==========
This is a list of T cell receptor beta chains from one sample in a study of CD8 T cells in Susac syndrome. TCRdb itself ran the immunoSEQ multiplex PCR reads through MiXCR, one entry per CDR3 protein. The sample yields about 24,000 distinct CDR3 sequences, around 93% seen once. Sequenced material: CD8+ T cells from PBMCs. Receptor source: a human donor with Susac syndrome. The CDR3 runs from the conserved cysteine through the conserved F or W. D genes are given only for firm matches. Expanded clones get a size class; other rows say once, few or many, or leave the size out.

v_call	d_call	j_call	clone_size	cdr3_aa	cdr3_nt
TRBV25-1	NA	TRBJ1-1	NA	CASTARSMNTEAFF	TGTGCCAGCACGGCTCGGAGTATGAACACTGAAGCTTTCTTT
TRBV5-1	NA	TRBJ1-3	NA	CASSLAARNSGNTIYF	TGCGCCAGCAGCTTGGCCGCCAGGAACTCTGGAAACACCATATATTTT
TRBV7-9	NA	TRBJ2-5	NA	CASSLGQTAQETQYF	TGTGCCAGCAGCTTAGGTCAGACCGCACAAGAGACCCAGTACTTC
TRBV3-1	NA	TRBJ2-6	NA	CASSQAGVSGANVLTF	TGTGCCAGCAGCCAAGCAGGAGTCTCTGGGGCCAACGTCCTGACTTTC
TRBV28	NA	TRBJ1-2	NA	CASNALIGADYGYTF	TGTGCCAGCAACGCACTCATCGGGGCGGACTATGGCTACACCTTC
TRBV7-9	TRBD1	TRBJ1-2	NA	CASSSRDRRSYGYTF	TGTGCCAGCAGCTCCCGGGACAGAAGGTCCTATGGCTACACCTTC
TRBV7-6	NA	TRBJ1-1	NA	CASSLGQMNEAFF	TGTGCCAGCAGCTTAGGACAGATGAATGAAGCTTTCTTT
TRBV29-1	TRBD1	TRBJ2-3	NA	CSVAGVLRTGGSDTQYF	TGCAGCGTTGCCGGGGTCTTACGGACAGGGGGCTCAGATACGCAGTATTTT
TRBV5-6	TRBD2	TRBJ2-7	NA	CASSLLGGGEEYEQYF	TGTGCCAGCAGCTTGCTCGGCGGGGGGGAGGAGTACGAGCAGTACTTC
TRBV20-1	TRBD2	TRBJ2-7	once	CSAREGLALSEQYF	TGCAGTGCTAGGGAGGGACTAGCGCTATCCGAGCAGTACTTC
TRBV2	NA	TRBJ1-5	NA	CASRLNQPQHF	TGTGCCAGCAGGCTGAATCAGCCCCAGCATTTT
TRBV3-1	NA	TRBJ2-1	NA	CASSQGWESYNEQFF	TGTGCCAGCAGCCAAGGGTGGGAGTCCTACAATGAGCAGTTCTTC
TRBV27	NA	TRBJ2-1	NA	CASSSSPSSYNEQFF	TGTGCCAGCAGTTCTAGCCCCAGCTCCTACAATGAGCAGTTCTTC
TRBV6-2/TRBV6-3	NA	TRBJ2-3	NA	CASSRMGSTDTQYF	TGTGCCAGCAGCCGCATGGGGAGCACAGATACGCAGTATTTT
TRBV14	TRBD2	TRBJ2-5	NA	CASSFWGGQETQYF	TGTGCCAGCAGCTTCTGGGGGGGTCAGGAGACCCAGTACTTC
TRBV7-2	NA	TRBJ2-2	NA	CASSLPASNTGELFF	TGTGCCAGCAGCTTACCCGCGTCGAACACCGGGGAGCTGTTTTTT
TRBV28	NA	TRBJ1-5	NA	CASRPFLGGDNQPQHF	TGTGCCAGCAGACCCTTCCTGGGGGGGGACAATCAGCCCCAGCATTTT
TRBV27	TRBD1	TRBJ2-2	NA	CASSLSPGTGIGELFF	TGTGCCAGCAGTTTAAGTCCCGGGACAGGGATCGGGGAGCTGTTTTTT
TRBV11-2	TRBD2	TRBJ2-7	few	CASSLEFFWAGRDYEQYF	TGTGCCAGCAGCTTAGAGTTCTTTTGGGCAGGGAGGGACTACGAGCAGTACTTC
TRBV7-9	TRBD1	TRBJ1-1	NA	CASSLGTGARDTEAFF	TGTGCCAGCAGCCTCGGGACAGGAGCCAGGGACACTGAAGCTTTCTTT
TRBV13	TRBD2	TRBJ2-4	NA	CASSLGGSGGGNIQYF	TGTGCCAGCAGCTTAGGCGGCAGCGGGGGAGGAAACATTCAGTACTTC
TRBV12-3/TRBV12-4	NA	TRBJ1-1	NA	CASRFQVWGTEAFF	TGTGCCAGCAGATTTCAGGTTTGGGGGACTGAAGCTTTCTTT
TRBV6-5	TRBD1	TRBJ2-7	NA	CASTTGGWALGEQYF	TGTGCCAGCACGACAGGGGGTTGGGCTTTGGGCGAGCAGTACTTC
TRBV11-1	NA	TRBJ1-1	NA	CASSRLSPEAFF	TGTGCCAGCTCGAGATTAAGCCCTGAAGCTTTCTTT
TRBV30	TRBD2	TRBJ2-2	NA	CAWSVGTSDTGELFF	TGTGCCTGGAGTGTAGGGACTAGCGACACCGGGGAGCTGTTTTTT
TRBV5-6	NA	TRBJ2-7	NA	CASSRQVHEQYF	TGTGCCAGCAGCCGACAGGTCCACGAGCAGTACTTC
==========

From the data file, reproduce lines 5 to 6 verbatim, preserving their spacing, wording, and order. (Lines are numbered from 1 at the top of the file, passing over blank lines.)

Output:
TRBV7-9	NA	TRBJ2-5	NA	CASSLGQTAQETQYF	TGTGCCAGCAGCTTAGGTCAGACCGCACAAGAGACCCAGTACTTC
TRBV3-1	NA	TRBJ2-6	NA	CASSQAGVSGANVLTF	TGTGCCAGCAGCCAAGCAGGAGTCTCTGGGGCCAACGTCCTGACTTTC